There is a quote that I love that always makes me think. I have a big ugly scar on my leg. That’s what I think when I look at it. Ugly. In the past I have been really self conscious about it. Most summers I wore long pants to cover it. I hated when I noticed people notice it. I didn’t want people to see it. So I hid it.

But I realize some things…

• We all have scars; both physical and emotional

• We typically hide our scars, I know that I hide mine

• Our scars make other people uncomfortable so, we don’t show them; for fear of what others will think, fear of seeming weak, of being judged, being misunderstood, _______________________.

But our scars tell a story. Mine tells a story.

Scars originate with pain, whether it be physical or emotional. Sometimes, and in my case, the origin is both. My scar began as open wound. A literal, physical open wound. The instant I received that physical wound was the instant my heart became an open wound; both resulting in the most unexplainable pain I had ever felt.

The wound on my leg took a long time to heal. I use the word heal lightly because I wouldn’t say that it actually healed.  After a long and painful period of time, it closed up.  But it left a big “ugly” mark on my leg that will never go away. It has changed and improved over these last 5 years; it has faded, although it is still very visible to the eye.

The story behind that scar is one that tells the story of the open wound in my heart, the wound that is not visible to the eye.  This wound is much more painful. It is a story of loss and sorrow, of suffering and grief, sadness and anger, fear and isolation…

This wound isn’t so easily “closed.”

Neither will ever fully heal. They will never go away.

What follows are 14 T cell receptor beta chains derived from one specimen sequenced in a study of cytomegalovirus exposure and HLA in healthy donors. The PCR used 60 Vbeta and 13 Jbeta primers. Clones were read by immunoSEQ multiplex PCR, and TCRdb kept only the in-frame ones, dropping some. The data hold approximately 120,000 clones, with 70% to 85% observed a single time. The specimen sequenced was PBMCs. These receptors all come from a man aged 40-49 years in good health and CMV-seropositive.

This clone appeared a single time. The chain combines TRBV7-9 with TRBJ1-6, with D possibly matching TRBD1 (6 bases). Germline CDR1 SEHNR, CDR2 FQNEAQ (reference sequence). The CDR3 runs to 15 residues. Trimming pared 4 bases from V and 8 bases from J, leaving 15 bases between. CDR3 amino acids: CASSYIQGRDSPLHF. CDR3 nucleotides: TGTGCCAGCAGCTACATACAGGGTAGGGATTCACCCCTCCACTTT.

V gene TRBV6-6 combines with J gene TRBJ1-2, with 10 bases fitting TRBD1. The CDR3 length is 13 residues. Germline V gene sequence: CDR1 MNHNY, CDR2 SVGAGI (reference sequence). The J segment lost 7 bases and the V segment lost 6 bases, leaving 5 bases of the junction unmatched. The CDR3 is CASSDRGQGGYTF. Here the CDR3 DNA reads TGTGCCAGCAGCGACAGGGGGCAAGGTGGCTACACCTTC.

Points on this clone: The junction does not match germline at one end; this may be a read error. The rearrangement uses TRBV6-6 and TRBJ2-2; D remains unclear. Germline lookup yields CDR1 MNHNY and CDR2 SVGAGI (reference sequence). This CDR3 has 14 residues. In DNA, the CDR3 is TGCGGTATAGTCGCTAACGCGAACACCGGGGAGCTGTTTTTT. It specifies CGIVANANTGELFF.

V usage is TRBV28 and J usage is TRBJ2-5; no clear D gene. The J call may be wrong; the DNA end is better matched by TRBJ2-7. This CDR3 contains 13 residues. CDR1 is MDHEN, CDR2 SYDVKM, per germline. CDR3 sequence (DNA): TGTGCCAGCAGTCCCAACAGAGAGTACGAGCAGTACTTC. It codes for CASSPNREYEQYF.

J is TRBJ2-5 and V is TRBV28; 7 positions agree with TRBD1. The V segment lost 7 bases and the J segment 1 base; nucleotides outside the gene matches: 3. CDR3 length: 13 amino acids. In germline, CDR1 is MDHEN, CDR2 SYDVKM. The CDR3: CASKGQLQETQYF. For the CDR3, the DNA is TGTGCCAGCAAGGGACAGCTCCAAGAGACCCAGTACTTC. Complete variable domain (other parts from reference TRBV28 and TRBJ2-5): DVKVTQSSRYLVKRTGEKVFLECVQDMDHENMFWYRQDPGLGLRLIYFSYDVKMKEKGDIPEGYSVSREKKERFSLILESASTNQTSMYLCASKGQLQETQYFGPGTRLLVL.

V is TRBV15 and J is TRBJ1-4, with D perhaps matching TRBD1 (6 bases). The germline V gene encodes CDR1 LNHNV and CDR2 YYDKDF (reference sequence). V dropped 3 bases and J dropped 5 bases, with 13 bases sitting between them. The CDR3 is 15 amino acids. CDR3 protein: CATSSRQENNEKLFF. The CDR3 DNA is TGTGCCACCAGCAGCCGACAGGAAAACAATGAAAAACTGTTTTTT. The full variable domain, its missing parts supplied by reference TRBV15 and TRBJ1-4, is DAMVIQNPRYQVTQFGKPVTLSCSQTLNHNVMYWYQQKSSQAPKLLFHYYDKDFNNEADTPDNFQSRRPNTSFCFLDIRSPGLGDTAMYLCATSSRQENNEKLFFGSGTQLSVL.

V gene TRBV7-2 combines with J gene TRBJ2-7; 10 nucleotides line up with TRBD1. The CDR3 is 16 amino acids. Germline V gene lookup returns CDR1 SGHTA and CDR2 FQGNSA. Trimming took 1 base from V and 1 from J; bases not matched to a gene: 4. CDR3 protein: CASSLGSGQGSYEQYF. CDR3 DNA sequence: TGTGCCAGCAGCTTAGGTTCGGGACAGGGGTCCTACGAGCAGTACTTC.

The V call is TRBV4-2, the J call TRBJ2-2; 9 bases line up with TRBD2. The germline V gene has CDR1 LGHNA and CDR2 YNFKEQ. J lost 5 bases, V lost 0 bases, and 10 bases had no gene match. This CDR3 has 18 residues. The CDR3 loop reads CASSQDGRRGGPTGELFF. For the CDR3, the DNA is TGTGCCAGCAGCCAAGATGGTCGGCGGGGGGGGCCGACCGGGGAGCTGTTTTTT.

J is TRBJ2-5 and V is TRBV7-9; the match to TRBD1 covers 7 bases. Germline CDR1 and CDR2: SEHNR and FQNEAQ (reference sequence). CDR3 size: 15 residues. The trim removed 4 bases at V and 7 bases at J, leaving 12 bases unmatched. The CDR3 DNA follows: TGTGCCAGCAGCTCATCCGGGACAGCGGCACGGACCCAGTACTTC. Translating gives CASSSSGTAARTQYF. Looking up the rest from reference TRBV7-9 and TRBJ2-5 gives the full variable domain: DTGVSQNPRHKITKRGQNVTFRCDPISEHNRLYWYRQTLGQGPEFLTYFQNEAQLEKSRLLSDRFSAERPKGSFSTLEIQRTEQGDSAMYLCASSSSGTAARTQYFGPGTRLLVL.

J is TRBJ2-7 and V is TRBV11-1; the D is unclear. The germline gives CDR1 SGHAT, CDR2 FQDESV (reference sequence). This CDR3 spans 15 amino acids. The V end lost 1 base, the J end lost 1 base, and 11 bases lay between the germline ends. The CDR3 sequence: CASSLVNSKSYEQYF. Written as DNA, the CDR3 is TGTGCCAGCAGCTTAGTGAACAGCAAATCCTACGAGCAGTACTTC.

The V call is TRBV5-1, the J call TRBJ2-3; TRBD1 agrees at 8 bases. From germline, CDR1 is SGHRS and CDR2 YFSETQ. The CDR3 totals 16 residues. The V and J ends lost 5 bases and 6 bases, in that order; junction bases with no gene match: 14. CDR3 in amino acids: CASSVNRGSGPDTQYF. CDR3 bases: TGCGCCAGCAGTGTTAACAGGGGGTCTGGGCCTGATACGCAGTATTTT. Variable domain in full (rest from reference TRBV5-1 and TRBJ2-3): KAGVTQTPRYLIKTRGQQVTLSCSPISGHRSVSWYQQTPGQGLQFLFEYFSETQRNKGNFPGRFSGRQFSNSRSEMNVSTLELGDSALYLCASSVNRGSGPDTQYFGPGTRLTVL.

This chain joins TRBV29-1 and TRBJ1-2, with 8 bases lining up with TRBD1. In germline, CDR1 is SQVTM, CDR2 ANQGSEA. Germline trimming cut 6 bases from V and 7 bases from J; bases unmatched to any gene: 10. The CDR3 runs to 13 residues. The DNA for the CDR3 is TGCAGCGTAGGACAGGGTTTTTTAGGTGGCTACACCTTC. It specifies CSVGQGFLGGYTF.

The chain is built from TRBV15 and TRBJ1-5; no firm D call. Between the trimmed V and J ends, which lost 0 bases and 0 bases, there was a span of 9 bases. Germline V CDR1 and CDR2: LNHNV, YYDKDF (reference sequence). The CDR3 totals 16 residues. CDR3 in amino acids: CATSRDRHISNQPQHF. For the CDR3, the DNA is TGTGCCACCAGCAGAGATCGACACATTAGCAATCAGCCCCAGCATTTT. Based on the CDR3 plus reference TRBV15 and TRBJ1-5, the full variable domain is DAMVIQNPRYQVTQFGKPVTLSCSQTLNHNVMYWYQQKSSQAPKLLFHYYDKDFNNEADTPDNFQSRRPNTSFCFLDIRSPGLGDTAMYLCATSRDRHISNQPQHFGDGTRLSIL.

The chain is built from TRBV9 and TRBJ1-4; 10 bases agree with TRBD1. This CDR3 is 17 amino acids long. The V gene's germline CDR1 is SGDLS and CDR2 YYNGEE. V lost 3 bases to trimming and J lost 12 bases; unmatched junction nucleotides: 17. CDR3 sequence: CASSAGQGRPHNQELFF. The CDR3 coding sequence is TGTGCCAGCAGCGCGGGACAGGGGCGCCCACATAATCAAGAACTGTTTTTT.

You see, for whatever reason, I am supposed to be here. I’ve often wrestled with the burning question, why?? That is a question that I will never truly understand on this side of heaven. I do know that there are two young people that almost lost two parents in the same day. They needed me. I also know that my work here isn’t done. I don’t fully know what that entails but I do believe we all have a purpose. I also know that life is precious. I know that our days are numbered, tomorrow is not promised.

We can choose to let the pain behind our scars keep our wounds from closing. We can choose to hide our “ugly” scars and live in fear; fear of judgment, fear of being misunderstood, fear of being seen as weak and vulnerable. We can let the pain overtake us and keep us from fulfilling our purpose.

Whatever pain and scars you are trying to hide, may not ever fully heal. But, when you face them, when you show them, when you overcome them; there will be a story, a testimony of what you have made it through. That story just might help someone else who would otherwise be overtaken by the pain, that otherwise might choose to lay down and quit living.

I’m don’t hide my visible scar anymore. It is a constant reminder of loss and pain for sure. But, it is also a reminder of where I’ve been, what I have made it through and of what should have, could have, but did not end me.

“My scars remind me that I did indeed survive my deepest wounds. That in itself is an accomplishment. And they bring to mind something else, too. They remind me that the damage life has inflicted on me has, in many places, left me stronger and more resilient. What hurt me in the past has actually made me better equipped to face the present.” ~ Steve Goodier


falling into grief



I wrote the following a year ago in April 2017. Little did I know that three months after typing these words my most horrendous grief experience would crash down around me like a relentless and unstoppable tsunami: